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Tissue Antigens. 2008 Feb;71(2):135-45. Epub 2007 Dec 13.

Evaluating the role of HLA-DQ polymorphisms on immune response to bacterial superantigens using transgenic mice.

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Department of Immunology, Mayo Clinic College of Medicine, Mayo Clinic, Rochester, MN 55905, USA.


Bacterial superantigens bind directly to human leukocyte antigen (HLA) class II molecules and vigorously activate T cells expressing certain T-cell receptor variable region families. As interaction with HLA class II molecules is the primary step in this process, polymorphic variations in HLA class II can determine the extent of superantigen binding to HLA class II molecules, govern the magnitude of immune activation induced by given superantigens and determine the outcome of superantigen-mediated diseases. As direct assessment of the influence of HLA class II polymorphism in humans is impossible because of expression of more than one HLA class II alleles in a given individual and toxicity of superantigens, transgenic mice expressing HLA-DQ6 (HLA-DQA1*0103 and HLA-DQB1*0601) and HLA-DQ8 (HLA-DQA1*0301 and HLA-DQB1*0302) were used to achieve this goal. HLA-DQ6 and HLA-DQ8 elicited comparable in vitro and in vivo immune response to staphylococcal enterotoxins (SE) A, SEB, SEH and SEK, toxic shock syndrome toxin-1, streptococcal pyrogenic exotoxin (SPE) A and SPEC and streptococcal mitogenic exotoxin Z (SMEZ). However, each superantigen had a unique T-cell receptor activation profile. In vivo challenge with Streptococcus pyogenes, H305, capable of elaborating SPEA and SMEZ, yielded a similar clinical outcome in HLA-DQ6 and HLA-DQ8 transgenic mice. In conclusion, HLA-DQ6 and HLA-DQ8 elicited comparable response to certain bacterial superantigens. Our report highlights the advantages of HLA class II transgenic mice in such studies.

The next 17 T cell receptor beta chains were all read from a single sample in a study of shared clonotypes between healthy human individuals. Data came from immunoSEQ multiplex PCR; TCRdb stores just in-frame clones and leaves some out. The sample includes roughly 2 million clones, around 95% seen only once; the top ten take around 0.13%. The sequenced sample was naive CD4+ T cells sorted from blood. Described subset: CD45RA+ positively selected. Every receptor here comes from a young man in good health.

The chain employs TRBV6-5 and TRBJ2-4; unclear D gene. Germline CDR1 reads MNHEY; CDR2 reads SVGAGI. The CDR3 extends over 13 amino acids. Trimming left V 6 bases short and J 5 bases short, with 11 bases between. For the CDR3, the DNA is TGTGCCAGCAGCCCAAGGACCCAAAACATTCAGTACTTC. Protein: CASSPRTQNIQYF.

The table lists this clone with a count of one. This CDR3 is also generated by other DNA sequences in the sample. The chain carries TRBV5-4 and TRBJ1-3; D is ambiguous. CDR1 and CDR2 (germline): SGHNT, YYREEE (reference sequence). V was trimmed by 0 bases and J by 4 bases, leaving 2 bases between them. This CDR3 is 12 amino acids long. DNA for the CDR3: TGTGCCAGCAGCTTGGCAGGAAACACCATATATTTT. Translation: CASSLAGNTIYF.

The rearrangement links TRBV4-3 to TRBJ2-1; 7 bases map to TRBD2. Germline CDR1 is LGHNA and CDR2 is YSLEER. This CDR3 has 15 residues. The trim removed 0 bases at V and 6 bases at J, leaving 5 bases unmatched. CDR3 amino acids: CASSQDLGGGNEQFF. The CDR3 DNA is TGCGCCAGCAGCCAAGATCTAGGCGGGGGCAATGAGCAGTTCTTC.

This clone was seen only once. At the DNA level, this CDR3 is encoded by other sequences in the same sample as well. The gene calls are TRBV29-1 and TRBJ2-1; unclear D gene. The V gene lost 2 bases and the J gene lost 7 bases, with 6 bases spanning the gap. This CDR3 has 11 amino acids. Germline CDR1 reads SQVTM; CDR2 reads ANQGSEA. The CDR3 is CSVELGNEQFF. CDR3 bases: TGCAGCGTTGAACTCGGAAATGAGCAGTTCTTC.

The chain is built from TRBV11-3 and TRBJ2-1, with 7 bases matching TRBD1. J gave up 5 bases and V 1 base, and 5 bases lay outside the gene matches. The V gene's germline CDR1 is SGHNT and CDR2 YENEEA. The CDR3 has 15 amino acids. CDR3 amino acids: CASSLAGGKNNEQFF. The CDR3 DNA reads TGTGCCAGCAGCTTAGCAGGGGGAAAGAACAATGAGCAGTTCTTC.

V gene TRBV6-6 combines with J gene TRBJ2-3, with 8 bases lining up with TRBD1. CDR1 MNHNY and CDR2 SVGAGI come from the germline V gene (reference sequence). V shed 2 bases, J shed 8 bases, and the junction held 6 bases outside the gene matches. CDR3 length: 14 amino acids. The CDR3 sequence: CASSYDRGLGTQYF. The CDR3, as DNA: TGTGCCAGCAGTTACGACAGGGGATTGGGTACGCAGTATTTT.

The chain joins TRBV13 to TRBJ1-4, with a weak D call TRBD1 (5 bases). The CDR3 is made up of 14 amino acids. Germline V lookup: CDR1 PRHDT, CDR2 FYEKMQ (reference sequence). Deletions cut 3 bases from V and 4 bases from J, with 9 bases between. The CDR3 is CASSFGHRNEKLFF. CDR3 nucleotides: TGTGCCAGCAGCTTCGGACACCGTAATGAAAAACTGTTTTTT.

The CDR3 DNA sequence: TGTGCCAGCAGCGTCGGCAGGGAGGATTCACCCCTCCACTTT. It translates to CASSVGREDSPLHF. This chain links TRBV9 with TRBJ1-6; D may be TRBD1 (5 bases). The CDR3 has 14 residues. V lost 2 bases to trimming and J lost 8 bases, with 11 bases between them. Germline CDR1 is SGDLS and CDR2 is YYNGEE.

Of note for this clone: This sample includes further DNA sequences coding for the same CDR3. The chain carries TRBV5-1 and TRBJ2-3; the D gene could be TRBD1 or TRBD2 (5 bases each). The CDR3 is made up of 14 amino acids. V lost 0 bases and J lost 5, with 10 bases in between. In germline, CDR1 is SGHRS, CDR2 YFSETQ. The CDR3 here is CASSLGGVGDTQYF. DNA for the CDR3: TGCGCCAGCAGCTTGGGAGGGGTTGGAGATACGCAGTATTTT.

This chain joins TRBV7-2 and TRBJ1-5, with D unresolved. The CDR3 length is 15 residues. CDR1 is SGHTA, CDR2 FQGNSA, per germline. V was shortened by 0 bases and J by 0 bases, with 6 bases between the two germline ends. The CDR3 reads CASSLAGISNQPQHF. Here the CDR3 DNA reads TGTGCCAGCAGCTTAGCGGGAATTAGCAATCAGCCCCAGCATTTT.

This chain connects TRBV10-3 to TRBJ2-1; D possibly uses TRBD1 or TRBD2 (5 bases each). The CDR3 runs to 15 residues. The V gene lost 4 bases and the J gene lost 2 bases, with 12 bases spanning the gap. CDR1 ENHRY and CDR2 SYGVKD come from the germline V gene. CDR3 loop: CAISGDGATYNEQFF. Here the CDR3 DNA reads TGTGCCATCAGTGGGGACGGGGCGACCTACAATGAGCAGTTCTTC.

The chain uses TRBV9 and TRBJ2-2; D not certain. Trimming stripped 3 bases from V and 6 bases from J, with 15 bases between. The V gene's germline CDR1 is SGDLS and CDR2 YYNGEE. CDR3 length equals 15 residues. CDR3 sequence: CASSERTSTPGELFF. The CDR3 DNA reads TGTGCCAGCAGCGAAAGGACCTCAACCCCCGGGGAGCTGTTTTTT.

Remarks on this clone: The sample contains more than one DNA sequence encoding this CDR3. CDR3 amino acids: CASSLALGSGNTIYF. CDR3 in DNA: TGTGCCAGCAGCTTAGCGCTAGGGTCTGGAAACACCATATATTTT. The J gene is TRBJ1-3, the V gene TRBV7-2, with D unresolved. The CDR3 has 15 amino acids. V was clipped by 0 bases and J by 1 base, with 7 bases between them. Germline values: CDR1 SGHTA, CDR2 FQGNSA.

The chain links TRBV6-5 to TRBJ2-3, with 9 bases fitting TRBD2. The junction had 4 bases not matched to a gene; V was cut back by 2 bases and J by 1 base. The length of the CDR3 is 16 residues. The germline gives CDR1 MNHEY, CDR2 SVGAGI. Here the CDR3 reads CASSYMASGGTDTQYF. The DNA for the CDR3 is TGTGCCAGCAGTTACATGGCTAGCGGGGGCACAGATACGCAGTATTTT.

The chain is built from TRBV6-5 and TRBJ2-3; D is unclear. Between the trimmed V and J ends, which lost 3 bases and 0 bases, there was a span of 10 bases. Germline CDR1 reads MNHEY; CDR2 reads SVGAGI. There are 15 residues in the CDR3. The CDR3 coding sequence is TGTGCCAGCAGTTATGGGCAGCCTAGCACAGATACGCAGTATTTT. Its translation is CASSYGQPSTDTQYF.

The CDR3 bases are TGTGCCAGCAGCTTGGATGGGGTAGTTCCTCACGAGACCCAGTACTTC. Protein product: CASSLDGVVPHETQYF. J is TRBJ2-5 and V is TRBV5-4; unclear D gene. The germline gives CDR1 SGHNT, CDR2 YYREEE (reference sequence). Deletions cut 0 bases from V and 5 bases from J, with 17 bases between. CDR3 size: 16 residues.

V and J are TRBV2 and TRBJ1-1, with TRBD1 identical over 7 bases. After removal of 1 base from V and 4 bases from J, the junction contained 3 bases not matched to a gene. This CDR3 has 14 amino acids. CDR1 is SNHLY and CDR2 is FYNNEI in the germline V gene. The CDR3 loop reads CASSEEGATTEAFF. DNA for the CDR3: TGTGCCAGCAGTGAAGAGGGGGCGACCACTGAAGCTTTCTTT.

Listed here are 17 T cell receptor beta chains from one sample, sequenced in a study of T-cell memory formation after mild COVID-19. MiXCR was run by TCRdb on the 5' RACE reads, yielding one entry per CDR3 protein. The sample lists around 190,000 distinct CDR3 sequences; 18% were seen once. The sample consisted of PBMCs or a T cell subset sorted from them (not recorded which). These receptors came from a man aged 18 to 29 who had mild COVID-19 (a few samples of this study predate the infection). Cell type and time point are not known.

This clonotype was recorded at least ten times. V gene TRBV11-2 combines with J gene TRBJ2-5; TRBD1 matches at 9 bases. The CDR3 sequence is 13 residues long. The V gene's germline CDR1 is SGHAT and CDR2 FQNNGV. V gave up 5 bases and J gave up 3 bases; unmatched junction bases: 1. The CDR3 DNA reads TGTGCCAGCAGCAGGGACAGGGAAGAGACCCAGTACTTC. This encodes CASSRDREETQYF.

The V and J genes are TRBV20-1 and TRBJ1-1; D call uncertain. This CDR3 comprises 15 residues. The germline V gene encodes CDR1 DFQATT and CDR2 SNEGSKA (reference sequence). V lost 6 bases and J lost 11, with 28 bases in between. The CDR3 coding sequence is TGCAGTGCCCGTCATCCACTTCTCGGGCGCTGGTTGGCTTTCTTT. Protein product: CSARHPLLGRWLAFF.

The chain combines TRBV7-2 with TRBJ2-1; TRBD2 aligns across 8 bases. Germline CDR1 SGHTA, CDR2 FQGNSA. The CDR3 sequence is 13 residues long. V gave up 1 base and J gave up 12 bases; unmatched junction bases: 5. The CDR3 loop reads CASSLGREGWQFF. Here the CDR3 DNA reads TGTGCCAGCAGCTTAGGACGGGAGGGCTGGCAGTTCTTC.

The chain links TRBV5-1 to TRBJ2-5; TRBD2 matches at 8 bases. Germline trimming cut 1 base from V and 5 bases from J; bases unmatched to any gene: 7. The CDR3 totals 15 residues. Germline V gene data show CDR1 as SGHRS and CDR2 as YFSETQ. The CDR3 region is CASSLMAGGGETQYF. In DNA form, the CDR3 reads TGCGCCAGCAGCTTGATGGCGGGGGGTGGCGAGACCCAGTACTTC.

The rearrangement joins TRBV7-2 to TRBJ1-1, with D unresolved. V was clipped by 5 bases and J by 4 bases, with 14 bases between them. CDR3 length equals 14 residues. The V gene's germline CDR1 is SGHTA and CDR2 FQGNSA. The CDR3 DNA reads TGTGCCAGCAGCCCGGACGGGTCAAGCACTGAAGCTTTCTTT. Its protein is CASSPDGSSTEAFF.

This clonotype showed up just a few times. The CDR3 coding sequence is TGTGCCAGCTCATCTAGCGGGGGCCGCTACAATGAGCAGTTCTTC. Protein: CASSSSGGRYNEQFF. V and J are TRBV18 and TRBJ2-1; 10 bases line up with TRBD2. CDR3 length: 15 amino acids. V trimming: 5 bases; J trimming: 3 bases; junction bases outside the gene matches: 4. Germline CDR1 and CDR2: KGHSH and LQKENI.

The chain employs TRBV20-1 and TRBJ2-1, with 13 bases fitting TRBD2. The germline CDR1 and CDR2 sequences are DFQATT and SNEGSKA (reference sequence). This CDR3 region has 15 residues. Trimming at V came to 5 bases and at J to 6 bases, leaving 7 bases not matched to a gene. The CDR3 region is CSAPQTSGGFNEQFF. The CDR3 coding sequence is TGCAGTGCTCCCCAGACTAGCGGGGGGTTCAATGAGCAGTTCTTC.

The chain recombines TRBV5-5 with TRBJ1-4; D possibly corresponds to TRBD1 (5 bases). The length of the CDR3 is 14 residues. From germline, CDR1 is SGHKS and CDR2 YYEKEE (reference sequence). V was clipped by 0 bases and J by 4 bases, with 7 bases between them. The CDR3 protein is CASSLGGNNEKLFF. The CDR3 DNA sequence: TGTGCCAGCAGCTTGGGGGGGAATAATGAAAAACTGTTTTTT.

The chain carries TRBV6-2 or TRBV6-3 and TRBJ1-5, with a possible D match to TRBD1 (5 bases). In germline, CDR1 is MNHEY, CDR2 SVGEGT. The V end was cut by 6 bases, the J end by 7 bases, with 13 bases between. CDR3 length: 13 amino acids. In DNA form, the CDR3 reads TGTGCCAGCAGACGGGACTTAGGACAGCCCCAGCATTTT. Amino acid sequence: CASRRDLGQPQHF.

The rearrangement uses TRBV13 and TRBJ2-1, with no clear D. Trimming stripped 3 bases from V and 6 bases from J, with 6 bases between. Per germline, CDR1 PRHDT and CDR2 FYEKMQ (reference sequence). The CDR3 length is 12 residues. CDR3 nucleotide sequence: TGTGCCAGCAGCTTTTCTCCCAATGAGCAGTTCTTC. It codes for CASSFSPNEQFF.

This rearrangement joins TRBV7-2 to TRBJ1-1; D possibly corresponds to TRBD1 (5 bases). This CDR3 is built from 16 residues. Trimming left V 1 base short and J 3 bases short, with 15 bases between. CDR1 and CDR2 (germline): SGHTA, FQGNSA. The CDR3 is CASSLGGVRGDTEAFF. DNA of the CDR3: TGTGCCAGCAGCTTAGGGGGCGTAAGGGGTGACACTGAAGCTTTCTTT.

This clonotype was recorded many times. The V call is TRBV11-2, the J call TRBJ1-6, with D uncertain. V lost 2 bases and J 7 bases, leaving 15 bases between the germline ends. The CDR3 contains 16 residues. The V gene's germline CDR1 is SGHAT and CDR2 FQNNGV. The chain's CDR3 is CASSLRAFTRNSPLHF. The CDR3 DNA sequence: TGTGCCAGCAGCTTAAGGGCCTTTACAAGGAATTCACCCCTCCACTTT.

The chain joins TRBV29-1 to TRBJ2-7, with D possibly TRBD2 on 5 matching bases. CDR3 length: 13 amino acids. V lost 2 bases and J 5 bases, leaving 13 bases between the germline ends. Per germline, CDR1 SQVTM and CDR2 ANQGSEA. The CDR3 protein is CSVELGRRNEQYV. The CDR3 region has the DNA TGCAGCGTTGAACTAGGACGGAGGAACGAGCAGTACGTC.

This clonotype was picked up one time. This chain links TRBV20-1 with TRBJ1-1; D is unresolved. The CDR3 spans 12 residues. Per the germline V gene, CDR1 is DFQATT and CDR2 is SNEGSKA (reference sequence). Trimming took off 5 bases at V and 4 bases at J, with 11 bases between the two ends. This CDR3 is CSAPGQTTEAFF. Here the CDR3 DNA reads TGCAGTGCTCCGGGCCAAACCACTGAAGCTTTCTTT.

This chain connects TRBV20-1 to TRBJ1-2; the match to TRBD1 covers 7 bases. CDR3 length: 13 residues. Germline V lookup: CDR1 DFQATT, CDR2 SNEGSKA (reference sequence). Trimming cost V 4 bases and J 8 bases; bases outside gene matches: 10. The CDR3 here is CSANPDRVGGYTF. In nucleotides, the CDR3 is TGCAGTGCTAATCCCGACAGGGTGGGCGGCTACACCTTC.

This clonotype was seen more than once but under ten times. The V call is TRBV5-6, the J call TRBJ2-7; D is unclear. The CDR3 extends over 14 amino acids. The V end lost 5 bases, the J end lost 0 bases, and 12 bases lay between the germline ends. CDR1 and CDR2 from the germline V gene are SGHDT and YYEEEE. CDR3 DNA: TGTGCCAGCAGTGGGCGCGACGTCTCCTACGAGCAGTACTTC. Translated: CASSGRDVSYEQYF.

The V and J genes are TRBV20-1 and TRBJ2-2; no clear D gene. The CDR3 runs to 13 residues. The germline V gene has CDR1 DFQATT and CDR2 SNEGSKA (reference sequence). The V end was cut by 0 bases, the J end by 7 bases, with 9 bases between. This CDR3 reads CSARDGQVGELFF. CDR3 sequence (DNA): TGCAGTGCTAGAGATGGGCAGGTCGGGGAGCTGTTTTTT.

[Indexed for MEDLINE]

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